Realistically how relevant can our Government funded advocacy organisations be? In reality being funded by the Government means that our disability advocacy organisations have one hand tied behind their back. They are want to rock the applecart lest it will decrease their influence with the decision makers. Indeed they will baulk at upsetting the Government lest it will lead to them being defunded. They will argue that they have to have ‘relations’ with the Government so that they can influence change. This is certainly true but the question that needs to be asked is; has this relationship become so lopsided that these organisations have become mere puppets to represent Government policy?

 How relevant can these organisations be when, in their own words, they are chronically under-funded? They have no money to consult properly. They become organisations that represent the views of seven to ten people on their Boards simply by virtue of the fact that they cannot really afford to get out there and properly listen to their consumers. God knows even when the consumers voice is loud and clear they often choose to ignore it anyway. And why do they ignore it? Well according to them it is because they are ‘realistic’ and ‘sensible’. What does this make the consumers who are voicing their views loudly and clearly? A rabble?

And the Government will claim that they have made decisions based on their consultation with the Peaks. Graeme Innes, Disability Commissioner to the Australian Human Rights Commission, recently claimed that the groundswell of opposition to CaptiView from people who are deaf was the minority. He claimed he knew this because our Peaks had told him that. What rot. What is happening here is that the Government is hiding behind the peaks and letting them collect all the flack.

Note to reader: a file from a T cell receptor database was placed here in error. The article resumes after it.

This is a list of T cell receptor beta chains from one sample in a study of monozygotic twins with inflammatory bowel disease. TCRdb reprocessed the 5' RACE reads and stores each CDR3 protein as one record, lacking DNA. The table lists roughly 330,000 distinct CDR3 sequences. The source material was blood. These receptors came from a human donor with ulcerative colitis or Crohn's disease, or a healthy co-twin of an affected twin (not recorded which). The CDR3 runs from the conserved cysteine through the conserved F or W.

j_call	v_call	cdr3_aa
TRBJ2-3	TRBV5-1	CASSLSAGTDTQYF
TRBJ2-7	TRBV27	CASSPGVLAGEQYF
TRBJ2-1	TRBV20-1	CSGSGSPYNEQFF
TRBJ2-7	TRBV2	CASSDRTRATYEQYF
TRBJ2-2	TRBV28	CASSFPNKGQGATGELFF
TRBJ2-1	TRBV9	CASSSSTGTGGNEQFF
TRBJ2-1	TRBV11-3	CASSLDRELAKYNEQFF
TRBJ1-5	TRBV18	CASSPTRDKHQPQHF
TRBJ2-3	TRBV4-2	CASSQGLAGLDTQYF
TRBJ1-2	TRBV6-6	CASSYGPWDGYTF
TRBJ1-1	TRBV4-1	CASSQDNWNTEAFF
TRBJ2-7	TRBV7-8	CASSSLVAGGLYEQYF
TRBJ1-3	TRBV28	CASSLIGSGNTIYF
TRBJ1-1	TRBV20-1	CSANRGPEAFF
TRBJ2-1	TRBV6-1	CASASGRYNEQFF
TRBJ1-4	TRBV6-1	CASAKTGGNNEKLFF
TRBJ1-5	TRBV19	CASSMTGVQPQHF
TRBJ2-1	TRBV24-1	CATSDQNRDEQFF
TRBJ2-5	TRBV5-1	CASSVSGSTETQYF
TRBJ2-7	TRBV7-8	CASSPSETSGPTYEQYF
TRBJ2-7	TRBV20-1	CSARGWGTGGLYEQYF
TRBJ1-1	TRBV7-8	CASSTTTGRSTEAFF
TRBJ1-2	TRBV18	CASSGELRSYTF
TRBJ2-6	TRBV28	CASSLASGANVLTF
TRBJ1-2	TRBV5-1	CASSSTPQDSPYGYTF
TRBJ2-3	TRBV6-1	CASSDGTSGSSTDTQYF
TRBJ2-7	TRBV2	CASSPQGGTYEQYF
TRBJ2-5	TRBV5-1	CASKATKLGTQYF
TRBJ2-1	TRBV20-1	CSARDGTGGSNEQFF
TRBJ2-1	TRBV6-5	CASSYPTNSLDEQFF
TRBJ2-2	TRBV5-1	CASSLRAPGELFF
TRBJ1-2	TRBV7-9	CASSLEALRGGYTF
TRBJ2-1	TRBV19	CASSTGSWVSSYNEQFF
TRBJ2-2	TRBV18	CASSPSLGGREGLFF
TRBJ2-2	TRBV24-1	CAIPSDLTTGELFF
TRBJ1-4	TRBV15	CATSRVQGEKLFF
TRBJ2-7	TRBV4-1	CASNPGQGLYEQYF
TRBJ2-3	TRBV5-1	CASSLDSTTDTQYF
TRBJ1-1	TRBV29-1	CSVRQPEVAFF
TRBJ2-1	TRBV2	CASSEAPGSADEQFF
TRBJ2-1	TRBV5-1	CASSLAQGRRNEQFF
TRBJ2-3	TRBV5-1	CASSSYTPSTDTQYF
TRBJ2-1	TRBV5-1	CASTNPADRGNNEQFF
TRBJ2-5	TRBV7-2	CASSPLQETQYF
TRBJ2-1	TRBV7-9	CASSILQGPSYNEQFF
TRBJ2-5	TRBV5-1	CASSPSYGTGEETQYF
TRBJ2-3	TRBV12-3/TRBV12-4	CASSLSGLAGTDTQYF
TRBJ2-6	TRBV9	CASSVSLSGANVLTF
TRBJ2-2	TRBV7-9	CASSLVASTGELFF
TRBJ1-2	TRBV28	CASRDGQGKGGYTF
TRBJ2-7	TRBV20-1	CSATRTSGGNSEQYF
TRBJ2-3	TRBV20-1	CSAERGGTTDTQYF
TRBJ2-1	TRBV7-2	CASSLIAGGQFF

If I was a cartoonist, with any skill at drawing, I would draw a cartoon. In the cartoon there would be a gaggle of people all hiding behind a shield. This gaggle of people are sweating and desperate. The shield will have on it the logo of one of our Peaks. This shield is stained red with tomatoes that are being thrown by angry consumers with a disability. Behind the shield is a prominent Government representative. Perhaps the representative is Bill Shorten, perhaps it is Senator Jan McLucas or more probably it is Graeme Innes. The representative is sitting behind the shield in a deck chair, in an Hawaiian shirt, board shorts and drinking a cocktail. The dialogue balloon reads, “Don’t blame me, it was the Peaks that told me.”

And to me this is what it feels like. Our peaks have become mere shields for the Government to hide behind. When challenged the Government will simply claim that they consulted with the relevant Peak in making their decision. But what authority do the Peaks have to advise the Government when they are ignoring the consumers voice? To me, absolutely none!

Perhaps the time has come where we need to heed the advice of Peter that was quoted earlier in this article. Peter pointedly asks and answers his own question, “..how do we change it? By not sitting down and shutting up, that’s how!! And if they don’t like it, then tough luck – they created this situation and now they have to put up with the reaction to this farcical situation. If it means marches, protests, lobbying, getting on the front pages of the newspapers to get the right response then so be it!” Perhaps the time has come where we need to let our Peaks know just how irrelevant to our views that they have become. We need to protest, go against the grain and most of all let the public know that the views that are being represented by our Peaks are not ours.

It is perverse that it is the actual consumer who dares speak out that is being labeled as the maverick. But the mavericks are not us, it is the people charged with representing us. Because it is they who are going against the grain of what WE want. We have to accept that the change that we want will not come through our Peaks. It will come through us. As Barack Obama famously said, “Change will not come if we wait for some other person or some other time. We are the ones we’ve been waiting for. We are the change that we seek.”  I’ll see you on the streets!